CalChamber Wins Landmark Prop. 65 Ruling

California businesses scored a landmark victory last week when Chief District Judge Kimberly Mueller of the Eastern District of California granted the California Chamber of Commerce motion for a preliminary injunction barring the California Attorney General and anyone else from filing new lawsuits against businesses to enforce the Proposition 65 warning requirement for cancer as applied to acrylamide in food and beverage products.

The ruling provides immediate and much welcomed relief to California businesses being bombarded with Proposition 65 enforcement actions regarding food and beverage products containing acrylamide.P

“We are on the side of common sense,” said CalChamber President and CEO Allan Zaremberg. “This lawsuit is about reducing unnecessary fear for consumers and litigation threats for businesses,” he added.

Acrylamide

The California Office of Environmental Health Hazard Assessment (OEHHA) added acrylamide to the Proposition 65 list of carcinogens in 1990, but acrylamide was not detected in foods until 2002.

Acrylamide is not intentionally added to food products but instead is formed naturally as a result of cooking or heating certain foods, such as coffee, roasted nuts, and breads, to name a few.

The pervasive nature of acrylamide in everyday food and beverage products has made it an obvious target for Proposition 65 private enforcers, who have already collected millions of dollars in attorney fees and costs against businesses.

CalChamber Lawsuit

In October 2019, CalChamber filed its First Amendment lawsuit against the California Attorney General in federal district court challenging as unconstitutional the Proposition 65 warning requirement for cancer as applied to acrylamide in food and beverage products.

The CalChamber filed an amended complaint on March 16, 2020 seeking a preliminary injunction prohibiting the Attorney General and private enforcers of Proposition 65 from filing or prosecuting new lawsuits to enforce the warning requirement for cancer as applied to acrylamide in food and beverage products.

The CalChamber argued that under the U.S. Supreme Court’s decision in Zauderer v. Office of Disciplinary Counsel, 471 U.S. 626 (1985), the State cannot compel commercial entities to disclose information about their products that is not “purely factual and uncontroversial.”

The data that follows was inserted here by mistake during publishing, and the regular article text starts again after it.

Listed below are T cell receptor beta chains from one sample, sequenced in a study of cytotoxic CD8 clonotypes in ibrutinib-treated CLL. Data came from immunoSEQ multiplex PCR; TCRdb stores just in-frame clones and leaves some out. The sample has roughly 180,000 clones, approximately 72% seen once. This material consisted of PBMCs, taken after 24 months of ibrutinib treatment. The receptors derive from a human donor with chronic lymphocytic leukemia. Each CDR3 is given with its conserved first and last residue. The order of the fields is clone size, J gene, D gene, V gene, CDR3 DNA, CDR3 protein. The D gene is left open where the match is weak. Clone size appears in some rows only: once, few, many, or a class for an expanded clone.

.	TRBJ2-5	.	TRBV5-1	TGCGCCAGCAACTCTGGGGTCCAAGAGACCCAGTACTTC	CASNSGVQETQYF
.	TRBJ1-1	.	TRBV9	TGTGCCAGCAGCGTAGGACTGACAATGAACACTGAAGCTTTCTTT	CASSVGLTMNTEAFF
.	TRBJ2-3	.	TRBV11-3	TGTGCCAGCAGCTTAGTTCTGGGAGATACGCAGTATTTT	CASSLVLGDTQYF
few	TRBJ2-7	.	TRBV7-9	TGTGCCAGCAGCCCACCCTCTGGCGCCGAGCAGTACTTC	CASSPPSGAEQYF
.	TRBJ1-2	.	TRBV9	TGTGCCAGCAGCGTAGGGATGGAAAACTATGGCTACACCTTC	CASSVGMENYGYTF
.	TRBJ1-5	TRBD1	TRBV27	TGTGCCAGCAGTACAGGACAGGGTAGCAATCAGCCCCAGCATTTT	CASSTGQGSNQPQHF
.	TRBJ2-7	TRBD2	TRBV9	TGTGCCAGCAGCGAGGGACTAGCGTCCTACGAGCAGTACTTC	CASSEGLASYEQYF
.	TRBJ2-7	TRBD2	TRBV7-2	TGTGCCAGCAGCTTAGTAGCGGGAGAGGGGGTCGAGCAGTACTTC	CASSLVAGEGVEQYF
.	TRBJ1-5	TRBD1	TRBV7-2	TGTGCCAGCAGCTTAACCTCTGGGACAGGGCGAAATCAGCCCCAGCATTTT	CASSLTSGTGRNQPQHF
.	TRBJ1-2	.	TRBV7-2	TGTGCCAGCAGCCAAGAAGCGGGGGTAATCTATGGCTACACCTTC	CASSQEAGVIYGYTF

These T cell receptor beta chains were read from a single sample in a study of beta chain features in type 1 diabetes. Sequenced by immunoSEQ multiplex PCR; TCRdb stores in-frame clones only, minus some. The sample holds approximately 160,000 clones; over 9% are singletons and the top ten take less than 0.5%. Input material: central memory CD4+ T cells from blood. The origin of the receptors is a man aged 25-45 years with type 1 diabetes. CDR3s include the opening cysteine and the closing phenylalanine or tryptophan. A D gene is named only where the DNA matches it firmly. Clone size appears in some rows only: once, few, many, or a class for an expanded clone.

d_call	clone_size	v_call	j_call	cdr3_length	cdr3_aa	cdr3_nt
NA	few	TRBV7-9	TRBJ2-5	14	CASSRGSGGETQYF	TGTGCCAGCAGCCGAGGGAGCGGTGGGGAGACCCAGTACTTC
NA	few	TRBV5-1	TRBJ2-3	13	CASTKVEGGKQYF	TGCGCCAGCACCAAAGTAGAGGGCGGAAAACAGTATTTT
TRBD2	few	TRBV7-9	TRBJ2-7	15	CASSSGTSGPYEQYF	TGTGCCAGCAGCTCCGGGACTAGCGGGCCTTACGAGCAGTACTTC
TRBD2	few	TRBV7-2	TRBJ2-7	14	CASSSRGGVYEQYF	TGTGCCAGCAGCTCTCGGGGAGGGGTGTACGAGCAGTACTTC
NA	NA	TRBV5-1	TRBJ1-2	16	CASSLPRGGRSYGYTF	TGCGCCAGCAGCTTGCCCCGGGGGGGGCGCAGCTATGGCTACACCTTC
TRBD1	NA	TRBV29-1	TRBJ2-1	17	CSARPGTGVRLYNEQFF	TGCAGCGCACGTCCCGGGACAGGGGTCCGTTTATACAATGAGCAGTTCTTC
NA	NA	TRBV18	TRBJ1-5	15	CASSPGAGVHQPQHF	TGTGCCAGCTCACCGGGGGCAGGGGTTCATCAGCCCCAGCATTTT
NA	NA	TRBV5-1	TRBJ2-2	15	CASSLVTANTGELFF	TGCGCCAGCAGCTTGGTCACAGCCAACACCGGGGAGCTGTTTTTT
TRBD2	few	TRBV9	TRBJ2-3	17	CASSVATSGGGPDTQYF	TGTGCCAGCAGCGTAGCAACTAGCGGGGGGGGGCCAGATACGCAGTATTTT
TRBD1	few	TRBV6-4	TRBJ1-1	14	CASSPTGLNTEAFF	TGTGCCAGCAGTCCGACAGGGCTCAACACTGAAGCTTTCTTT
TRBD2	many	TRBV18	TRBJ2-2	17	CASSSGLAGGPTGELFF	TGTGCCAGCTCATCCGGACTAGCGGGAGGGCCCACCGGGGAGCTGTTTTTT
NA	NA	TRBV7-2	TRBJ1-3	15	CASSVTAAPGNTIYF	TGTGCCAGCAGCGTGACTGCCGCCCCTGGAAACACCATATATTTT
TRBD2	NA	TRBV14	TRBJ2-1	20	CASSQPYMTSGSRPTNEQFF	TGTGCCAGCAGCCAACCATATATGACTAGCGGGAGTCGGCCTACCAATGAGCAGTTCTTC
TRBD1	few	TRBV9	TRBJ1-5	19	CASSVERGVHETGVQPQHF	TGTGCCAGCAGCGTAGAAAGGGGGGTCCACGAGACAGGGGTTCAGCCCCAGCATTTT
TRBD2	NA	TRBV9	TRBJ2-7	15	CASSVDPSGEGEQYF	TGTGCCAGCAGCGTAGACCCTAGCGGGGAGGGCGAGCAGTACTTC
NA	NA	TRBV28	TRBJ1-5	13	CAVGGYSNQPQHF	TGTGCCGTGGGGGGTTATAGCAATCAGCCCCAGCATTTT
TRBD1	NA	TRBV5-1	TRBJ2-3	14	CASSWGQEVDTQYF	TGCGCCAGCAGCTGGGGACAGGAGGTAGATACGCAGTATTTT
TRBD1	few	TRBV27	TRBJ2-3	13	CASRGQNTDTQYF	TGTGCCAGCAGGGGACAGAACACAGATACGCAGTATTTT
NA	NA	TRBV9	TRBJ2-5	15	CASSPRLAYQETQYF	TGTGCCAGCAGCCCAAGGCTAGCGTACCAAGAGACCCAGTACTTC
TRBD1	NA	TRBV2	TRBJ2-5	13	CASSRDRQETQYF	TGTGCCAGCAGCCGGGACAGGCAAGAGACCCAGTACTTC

CalChamber’s epidemiologist and a toxicologist, as well as a key state scientist, provided expert testimony showing California does not know that acrylamide causes cancer in humans.

District Court Ruling

Siding with CalChamber, the Chief District Judge rejected the Attorney General’s arguments and held that the State had not carried its burden of showing that Proposition 65 warnings for acrylamide in food are purely factual and uncontroversial.

The Court reasoned that “dozens of epidemiological studies have failed to tie human cancer to a diet of food containing acrylamide,” and the Proposition 65 “safe harbor warning is controversial because it elevates one side of a legitimately unresolved scientific debate about whether eating foods and drinks containing acrylamide increases the risk of cancer.”

The Court further recognized that CalChamber members would suffer irreparable harm if new Proposition 65 enforcement actions could be filed while the lawsuit was pending and thus granted CalChamber’s request for a preliminary injunction.

The favorable ruling provides substantial relief to CalChamber members and businesses by blocking all future Proposition 65 litigation pertaining to acrylamide in food and beverage products. The case may also have major implications for other listed chemicals with similar dubious science. Stay tuned.

For more information pertaining to CalChamber’s lawsuit, please contact Erika Frank, Executive Vice President and General Counsel, or Adam Regele, Senior Policy Advocate.

Staff Contact: Adam Regele

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Adam Regele
Adam Regele joined the CalChamber in April 2018 as a policy advocate specializing in environmental policy, housing and land use, and product regulation issues. He came to CalChamber after practicing law at Oakland-based Meyers, Nave, Riback, Silver & Wilson, PLC, where he advised private and public clients on complex projects involving land use and environmental laws and regulations at the local, state and federal levels. Before entering private practice, Regele served as a federal judicial law clerk to the Honorable Edward J. Davila of the U.S. District Court, Northern District of California. Regele earned a B.S. in environmental science at the University of California, Berkeley, and a J.D. from UC Hastings College of Law, where he was symposium editor and research and development editor for the Hastings West-Northwest Journal.